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Picking Type for Web

Sep 30, 2009 In Design By Nishant Kothary

Please note that this study is now complete. We ended up picking Georgia for reasons that I explain in the comments below and in this post. Thanks to everyone who wrote in and participated!

Picking Type for Web As a part of the visual design process for MIX Online’s upcoming redesign, I’ve been experimenting with typography. The task of finding a typeface that’s both aesthetically pleasing and legible, however, is a tricky one.

The Problem With Type

Part of the problem is that typefaces vary across mediums. The text changes from browser to browser. It looks different on a Mac than on a PC. Finding typography that works for the web is a game of broken telephone.

Say No To Photoshop?

Even our tools conspire against us. It’s customary for web designers to start the process of rendering type in Photoshop, because Photoshop seems like the best tool for making pixel-perfect comps. But can you really create a pixel-perfect comp in a tool designed to deal with bitmap graphics? It’s not a trick question. The answer is no.

I think there’s merit to Mr. Fried’s ever-controversial rant about skipping Photoshop in the design process, especially when it comes to typography. Getting into the real rendering environment — the browser — is better than starting in Photoshop. When you’re designing type for the web, you don’t want to settle for an approximation of what your users will see. That’s all Photoshop is going to give you — a very optimistic approximation.

More Than Just Fonts

So how do we select the right font-stack? The first step is to realize that picking type for web is about more than the properties of the actual fonts. It’s about web analytics. Fine-tuning font properties in CSS. Considering how a font degrades across browsers and operating systems.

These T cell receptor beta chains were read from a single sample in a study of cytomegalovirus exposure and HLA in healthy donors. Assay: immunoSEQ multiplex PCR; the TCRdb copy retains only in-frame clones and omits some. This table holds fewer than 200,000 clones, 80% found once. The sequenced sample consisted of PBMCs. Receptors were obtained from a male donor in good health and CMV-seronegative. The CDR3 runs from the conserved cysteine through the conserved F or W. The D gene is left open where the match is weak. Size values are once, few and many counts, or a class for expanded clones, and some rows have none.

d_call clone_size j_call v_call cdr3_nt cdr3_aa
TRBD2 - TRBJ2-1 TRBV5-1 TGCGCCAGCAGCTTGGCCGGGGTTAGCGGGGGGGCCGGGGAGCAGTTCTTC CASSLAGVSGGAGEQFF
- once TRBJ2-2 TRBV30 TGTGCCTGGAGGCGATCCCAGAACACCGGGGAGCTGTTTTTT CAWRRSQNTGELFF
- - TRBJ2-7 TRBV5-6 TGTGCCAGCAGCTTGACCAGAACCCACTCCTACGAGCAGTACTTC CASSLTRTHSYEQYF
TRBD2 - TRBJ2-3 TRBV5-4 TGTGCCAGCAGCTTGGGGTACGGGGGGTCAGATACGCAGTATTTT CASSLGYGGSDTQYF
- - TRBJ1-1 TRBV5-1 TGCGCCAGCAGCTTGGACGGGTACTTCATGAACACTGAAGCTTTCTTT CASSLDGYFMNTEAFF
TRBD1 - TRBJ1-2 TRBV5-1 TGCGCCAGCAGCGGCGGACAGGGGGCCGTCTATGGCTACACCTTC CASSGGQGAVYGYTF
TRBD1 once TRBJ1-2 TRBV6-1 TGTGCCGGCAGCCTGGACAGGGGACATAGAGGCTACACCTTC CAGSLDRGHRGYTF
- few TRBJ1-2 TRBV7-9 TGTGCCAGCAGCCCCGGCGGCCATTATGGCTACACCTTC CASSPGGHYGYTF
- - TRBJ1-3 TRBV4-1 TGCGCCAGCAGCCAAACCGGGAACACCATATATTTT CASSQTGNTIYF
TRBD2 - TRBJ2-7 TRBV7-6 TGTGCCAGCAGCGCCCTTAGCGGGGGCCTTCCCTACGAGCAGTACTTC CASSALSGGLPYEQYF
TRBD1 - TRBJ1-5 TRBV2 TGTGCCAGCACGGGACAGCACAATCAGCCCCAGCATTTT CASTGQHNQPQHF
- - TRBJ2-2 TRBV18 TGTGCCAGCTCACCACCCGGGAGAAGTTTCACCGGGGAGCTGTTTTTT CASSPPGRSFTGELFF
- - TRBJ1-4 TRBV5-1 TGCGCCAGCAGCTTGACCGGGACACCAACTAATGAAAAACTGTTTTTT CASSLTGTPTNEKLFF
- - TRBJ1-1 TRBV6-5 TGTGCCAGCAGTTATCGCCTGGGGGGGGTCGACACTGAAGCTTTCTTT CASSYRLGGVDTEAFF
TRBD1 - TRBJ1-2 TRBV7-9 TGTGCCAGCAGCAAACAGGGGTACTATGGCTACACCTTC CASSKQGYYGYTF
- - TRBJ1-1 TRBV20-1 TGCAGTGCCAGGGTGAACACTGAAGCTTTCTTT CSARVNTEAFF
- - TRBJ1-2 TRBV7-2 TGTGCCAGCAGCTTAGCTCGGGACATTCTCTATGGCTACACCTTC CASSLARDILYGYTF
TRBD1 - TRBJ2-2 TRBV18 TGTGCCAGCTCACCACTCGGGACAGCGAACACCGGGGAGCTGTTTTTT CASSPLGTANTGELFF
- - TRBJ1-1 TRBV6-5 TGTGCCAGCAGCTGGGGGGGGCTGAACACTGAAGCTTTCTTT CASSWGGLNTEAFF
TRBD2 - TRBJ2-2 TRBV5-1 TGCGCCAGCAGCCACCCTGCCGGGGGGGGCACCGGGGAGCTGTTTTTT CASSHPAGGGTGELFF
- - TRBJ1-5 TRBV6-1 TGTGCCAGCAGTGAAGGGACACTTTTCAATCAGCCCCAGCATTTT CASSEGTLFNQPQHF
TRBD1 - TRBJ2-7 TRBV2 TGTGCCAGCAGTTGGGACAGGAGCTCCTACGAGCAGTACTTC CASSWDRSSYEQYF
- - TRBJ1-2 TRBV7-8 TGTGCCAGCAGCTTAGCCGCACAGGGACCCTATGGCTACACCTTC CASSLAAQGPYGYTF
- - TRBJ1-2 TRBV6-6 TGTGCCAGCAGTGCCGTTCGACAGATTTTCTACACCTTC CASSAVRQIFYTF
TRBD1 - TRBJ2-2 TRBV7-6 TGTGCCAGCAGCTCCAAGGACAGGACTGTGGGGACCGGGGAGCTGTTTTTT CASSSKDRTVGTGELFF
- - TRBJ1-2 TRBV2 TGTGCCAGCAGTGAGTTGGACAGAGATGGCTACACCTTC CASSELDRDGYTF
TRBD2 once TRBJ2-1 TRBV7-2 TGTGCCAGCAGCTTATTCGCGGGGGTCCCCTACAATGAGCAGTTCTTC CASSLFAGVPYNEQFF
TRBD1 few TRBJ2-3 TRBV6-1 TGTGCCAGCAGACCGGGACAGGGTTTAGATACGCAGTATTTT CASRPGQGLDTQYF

This is why many designers, like Jina Bolton, are gravitating toward font-stacks like this one:

font-family: "Hoefler Text", Baskerville, Garamond,
"Palatino Linotype",Georgia,"Times New Roman", serif;

This is a great way of picking your font stack because it optimizes the experience for your majority audience. In her case, I’m willing to bet most of visitors are Mac users and a good number of them have Adobe’s Creative Suite installed. In other words, most of her users will see one of the first three fonts in that stack providing her users a fresher and richer experience. A few years ago, using anything but Verdana, Arial, Georgia and a couple of other fonts would have been faux pas. Things are starting to change.

Help Us Pick Our Font

In an effort to help us pick a font-stack for the Mix Online redesign, I’ve devised a very quick readability study. Open the following links in separate tabs (hold down the ctrl key on Windows or Command key on Mac as you click the link, and it’ll open in a new tab).

Spend some time looking at and reading the text in each of the tabs. Then submit a comment with the following information:

  • 1. What OS are you using? If you can test on both Mac and Windows, even better.
  • 2. Top 3 choices. Judge legibility and aesthetic quality.
  • 3. Any other comments

The first 20 respondents (excluding my fellow co-workers, sorry) will receive good karma and a copy of “A Website Named Desire”, the gorgeous infographic poster we created a few months ago. Here are a few pictures of it and if you want to explore it online, check out our Descry visualization.

What do you think?

Are you a web designer? How do you pick type for the Web? Are you a user? What are the sites that do a good job of presenting content such that it’s readable as well as beautiful? I’d love to hear some opinions.

Follow us on twitter if you want us to keep you posted on our redesign process, or you simply enjoy our content.

Follow the Conversation

45 comments so far. You should leave one, too.

drbegley said on Sep 30, 2009

I am using Windows. My top 3 choices are: Calibri 1, Arial 1 and a write in: Verdana. Perhaps my eye is comfortable with these fonts as I have used them as my default font in email for years and spend more time in email than on the web? Anyone else?